The consequences are harsh and, in line with law and political economy thinking, reach far beyond the economic domain. Outcomes include decreased access to justice, under-enforcement of federal laws that rely on private litigation, and a severe threat to equality and the rule of law. As I have recently argued, this inventory must also include salient emotional damage: the emergence of a deep sense of powerlessness. Deprived of the important coping mechanism of coming together in times of trouble, market users have experienced isolation and helplessness, or, in the words of one of them: “us ‘little people’ seem to have no recourse!!!” Crucially, this infliction of powerlessness is intentional; businesses use contracts to cultivate market users’ feeling that there is very little they can do in response to being wronged.

Naturally, the question is what can we do about this damaging effect. Here, vulnerability theory inspires raising a new demand for legal reform. The theory’s focus on resilience and how it is allocated across society helps to recognize that the state has already conferred greater resilience on businesses. By authorizing and enforcing standard contracts, even though such contracts rely on at least frail if not fabricated consent, the state has awarded the drafting businesses significant market control. Therefore, when businesses use such contractual powers not to shape their transactions but to put themselves above the law, their resilience becomes excessive. Worse, they accumulate disproportionate levels of resilience by disempowering others, making them lose the social and mental benefits of solidarity.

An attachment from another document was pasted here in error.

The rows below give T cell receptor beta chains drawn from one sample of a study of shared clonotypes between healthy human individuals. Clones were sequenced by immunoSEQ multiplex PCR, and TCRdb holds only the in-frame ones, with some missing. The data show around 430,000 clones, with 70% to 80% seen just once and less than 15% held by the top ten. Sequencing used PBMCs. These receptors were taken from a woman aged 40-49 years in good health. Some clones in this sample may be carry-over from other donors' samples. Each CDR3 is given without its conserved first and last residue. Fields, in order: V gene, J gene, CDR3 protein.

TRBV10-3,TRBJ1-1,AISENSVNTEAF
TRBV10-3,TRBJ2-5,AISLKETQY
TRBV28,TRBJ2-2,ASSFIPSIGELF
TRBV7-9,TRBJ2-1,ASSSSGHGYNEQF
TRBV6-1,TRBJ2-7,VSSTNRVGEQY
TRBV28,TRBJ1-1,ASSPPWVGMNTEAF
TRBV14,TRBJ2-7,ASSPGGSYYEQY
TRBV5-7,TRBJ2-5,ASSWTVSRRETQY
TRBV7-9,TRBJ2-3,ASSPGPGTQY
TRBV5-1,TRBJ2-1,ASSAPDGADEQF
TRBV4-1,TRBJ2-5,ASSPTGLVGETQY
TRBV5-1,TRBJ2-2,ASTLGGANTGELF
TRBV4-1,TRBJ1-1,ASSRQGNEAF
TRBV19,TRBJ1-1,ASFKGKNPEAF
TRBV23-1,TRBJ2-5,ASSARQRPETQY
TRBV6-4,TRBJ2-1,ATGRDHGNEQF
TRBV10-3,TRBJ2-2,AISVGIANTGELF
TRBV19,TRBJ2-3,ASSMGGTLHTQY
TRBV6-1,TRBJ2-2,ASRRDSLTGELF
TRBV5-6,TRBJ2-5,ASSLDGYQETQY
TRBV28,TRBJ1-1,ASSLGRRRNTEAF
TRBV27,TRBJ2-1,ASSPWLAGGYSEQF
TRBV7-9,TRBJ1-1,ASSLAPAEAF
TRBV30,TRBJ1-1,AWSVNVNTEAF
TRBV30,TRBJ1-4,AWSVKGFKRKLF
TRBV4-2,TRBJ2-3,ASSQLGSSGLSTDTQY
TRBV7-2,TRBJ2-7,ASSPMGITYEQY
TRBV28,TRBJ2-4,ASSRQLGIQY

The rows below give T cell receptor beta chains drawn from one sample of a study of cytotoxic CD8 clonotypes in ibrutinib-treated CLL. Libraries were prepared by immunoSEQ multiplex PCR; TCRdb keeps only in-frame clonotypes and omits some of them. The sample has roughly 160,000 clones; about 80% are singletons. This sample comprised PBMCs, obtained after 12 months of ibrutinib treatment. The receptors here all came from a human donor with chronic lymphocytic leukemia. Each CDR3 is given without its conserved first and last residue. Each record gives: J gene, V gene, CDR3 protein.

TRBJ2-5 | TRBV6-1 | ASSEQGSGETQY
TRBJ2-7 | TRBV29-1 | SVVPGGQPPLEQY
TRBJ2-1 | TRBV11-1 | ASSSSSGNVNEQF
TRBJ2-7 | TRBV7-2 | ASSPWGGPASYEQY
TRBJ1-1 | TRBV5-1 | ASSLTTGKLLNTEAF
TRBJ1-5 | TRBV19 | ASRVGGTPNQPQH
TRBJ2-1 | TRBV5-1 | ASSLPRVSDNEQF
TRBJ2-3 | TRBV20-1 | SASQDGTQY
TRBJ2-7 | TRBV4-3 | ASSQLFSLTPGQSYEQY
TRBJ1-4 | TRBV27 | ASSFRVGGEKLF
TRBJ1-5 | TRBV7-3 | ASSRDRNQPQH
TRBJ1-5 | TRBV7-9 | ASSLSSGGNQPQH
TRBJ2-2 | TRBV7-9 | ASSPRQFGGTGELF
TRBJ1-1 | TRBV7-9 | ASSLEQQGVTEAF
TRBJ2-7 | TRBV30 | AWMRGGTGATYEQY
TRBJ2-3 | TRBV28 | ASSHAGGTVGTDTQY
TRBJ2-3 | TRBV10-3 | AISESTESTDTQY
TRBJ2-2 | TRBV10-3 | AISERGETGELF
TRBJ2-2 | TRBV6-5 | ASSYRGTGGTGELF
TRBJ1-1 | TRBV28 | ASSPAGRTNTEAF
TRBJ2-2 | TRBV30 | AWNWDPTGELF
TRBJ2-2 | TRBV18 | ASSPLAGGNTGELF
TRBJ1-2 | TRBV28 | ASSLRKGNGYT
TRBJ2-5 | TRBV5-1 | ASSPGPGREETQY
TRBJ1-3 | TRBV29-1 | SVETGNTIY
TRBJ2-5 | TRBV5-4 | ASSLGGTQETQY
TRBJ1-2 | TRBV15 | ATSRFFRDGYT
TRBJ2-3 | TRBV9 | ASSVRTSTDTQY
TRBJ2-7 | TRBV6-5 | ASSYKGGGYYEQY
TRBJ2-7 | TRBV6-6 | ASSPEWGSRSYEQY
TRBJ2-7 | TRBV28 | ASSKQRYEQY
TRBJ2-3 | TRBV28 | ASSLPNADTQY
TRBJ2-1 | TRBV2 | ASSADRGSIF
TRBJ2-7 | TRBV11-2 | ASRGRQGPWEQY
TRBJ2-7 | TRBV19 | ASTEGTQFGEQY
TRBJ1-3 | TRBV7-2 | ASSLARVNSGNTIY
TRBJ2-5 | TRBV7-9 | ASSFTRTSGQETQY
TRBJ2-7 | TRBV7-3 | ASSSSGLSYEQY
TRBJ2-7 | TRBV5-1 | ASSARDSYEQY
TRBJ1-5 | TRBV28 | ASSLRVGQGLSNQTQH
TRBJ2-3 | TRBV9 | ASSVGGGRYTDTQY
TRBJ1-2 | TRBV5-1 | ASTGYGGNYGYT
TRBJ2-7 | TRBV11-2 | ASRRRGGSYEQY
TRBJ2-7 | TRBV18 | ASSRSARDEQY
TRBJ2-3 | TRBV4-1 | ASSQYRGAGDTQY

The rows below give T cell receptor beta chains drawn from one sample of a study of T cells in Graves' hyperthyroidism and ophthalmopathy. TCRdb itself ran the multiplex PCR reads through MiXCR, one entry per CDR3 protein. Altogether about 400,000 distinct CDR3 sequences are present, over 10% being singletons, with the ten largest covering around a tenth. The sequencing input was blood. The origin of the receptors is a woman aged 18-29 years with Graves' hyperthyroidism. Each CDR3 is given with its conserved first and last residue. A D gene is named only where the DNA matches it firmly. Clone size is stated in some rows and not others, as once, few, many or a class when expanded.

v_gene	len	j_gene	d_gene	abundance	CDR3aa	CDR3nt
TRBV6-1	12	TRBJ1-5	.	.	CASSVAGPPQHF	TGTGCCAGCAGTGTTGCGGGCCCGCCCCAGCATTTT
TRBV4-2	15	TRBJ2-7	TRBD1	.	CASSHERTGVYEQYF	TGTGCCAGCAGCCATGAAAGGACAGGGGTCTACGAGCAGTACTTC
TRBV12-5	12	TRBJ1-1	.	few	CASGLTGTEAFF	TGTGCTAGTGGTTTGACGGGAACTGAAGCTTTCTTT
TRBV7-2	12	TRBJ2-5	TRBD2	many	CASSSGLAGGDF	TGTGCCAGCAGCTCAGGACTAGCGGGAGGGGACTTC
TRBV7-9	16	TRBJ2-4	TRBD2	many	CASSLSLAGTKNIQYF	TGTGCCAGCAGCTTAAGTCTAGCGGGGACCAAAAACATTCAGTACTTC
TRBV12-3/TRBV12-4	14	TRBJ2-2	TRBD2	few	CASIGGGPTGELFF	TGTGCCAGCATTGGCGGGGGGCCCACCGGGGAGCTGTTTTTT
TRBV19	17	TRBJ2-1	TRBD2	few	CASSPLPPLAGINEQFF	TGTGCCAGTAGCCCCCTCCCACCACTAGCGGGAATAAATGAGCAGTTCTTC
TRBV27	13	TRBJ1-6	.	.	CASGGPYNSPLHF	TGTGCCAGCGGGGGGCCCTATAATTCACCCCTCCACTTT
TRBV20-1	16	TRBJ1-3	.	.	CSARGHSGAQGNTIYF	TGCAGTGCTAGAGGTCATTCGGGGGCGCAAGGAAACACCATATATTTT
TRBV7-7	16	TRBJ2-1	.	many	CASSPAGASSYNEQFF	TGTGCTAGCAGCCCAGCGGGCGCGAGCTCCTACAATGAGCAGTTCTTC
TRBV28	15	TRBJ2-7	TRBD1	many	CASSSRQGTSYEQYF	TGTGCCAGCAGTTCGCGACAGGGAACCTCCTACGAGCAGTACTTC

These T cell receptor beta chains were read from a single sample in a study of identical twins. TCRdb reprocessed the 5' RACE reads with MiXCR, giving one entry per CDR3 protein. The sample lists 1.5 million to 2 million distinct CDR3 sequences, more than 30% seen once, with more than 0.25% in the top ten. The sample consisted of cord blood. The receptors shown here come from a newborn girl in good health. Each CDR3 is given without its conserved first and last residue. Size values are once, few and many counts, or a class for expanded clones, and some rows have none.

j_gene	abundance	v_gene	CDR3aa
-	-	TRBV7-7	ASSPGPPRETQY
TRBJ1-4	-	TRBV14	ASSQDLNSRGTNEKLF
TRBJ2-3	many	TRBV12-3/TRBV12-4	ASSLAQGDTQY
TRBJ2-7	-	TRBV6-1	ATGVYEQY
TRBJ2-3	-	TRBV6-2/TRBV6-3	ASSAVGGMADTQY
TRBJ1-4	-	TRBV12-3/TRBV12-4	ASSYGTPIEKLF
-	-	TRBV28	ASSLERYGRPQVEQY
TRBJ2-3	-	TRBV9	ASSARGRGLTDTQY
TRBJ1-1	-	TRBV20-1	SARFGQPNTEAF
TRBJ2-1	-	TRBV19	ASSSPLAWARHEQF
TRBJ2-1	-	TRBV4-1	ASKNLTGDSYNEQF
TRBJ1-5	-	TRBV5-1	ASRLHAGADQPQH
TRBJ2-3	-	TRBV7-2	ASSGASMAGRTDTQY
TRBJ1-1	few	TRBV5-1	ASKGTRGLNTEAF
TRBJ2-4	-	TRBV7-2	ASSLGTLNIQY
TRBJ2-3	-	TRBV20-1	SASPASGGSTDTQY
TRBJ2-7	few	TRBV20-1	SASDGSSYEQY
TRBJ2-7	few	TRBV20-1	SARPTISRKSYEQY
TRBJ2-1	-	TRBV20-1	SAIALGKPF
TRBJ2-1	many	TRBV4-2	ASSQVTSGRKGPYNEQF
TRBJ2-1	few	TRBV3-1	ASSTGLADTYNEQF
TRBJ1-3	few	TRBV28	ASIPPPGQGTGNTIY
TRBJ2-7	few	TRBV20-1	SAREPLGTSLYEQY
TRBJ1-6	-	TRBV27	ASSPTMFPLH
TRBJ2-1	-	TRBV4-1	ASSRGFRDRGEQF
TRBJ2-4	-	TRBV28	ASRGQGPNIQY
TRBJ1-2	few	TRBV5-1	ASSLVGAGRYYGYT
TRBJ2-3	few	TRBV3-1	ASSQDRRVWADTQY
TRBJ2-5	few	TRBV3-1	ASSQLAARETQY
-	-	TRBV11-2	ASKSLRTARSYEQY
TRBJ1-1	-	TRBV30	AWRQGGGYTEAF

Applying vulnerability theory’s principle of fair resilience allocation would call on the state to prevent such resilience-draining behavior by renewing market users’ access to collective proceedings. Significantly, by uncovering how contracts engender this distorted division of resilience, the theory points us at a concrete way to restore balance. Because contract enforcement is a state-provided service, courts should utilize existing contractual defenses to secure just allocation of resilience. Concretely, they ought to use the unconscionability doctrine to deny enforcement of clauses that drain the resilience of millions to create undue resilience for the few.

Market Discrimination, Humiliation, and Corporate Law

Some market actors—business owners, landlords, employers, and the like—strongly disfavor specific types of market users and wish to preclude them from their transactional world. A recent chilling example is the refusal of certain businesses, such as photography companies, to contract with LGBTQ parties for religious reasons. Other examples include market exclusions of people with disabilities (Uber), Asian-American guests (Airbnb), African-American shoppers (Bloomingdale’s), and more. Although such incidents lie at the heart of the market and deny full participation in it, conventional law frames them as extraneous to the economic world. Accordingly, the issue is delegated to public law, namely to nondiscrimination statutes that often fail to protect the mistreated market users. While part of the failure results from countless statutory shortcomings, much of it originates from a structural problem. Nondiscrimination norms are perceived as governmental intrusions into the private market, thereby framing state action as an exception to the general rule of freedom and dictating narrow interpretation and the imposition of heavy burdens on those seeking redress.